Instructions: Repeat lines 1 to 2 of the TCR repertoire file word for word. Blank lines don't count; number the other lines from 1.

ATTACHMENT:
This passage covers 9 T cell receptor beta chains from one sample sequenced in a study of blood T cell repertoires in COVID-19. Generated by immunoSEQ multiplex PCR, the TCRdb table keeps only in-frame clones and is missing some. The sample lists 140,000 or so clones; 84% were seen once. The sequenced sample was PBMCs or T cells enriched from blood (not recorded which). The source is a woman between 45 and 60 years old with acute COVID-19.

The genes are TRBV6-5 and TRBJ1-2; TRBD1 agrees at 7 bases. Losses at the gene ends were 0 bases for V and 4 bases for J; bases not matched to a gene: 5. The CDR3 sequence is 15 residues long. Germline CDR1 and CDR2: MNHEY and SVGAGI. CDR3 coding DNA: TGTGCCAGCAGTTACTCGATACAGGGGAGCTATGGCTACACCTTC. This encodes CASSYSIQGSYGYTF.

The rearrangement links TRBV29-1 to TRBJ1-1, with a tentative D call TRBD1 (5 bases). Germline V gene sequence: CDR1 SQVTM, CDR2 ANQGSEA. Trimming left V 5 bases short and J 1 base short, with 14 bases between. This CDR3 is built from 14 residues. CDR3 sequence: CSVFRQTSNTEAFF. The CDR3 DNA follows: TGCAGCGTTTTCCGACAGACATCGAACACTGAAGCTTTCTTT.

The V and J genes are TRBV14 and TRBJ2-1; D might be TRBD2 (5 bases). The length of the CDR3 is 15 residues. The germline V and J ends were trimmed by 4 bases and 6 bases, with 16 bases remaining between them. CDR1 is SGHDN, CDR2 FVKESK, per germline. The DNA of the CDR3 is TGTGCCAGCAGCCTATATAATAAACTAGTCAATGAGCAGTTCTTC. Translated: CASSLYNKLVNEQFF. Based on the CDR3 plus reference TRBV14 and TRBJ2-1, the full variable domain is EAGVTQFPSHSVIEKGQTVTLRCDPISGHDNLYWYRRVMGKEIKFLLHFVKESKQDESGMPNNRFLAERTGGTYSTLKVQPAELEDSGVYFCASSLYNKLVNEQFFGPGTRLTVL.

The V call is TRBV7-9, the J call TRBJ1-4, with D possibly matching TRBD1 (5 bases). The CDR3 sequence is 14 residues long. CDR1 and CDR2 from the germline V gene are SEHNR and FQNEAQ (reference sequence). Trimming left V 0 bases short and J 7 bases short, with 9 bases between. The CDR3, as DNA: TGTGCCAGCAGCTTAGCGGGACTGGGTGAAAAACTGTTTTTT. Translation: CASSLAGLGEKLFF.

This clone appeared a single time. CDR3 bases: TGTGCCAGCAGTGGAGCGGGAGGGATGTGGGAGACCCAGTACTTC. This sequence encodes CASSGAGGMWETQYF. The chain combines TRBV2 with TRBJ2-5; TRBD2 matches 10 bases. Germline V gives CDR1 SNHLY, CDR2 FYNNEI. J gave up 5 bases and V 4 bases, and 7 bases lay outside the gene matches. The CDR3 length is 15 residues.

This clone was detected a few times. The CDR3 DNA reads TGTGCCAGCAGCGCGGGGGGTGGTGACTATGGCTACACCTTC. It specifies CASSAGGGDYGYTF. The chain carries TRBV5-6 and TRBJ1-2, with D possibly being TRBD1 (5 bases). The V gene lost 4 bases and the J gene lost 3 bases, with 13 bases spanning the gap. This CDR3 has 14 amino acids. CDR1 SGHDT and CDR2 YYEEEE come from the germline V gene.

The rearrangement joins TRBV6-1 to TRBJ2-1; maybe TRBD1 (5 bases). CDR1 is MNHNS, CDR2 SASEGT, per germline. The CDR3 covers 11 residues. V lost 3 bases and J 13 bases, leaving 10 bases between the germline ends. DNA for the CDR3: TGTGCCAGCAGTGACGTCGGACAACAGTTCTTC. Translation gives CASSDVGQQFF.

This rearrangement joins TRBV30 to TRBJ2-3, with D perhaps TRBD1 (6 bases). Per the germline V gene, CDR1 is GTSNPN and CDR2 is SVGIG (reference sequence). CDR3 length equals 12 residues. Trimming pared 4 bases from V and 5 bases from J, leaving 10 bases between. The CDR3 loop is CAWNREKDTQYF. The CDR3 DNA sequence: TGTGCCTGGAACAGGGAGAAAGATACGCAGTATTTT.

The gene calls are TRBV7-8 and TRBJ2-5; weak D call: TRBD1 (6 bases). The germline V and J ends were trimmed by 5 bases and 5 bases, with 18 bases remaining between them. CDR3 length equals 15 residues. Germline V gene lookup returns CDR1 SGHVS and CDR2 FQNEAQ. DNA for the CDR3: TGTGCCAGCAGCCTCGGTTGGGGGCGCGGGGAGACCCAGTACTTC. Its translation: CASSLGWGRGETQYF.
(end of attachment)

This passage covers 9 T cell receptor beta chains from one sample sequenced in a study of blood T cell repertoires in COVID-19. Generated by immunoSEQ multiplex PCR, the TCRdb table keeps only in-frame clones and is missing some. The sample lists 140,000 or so clones; 84% were seen once. The sequenced sample was PBMCs or T cells enriched from blood (not recorded which). The source is a woman between 45 and 60 years old with acute COVID-19.

The genes are TRBV6-5 and TRBJ1-2; TRBD1 agrees at 7 bases. Losses at the gene ends were 0 bases for V and 4 bases for J; bases not matched to a gene: 5. The CDR3 sequence is 15 residues long. Germline CDR1 and CDR2: MNHEY and SVGAGI. CDR3 coding DNA: TGTGCCAGCAGTTACTCGATACAGGGGAGCTATGGCTACACCTTC. This encodes CASSYSIQGSYGYTF.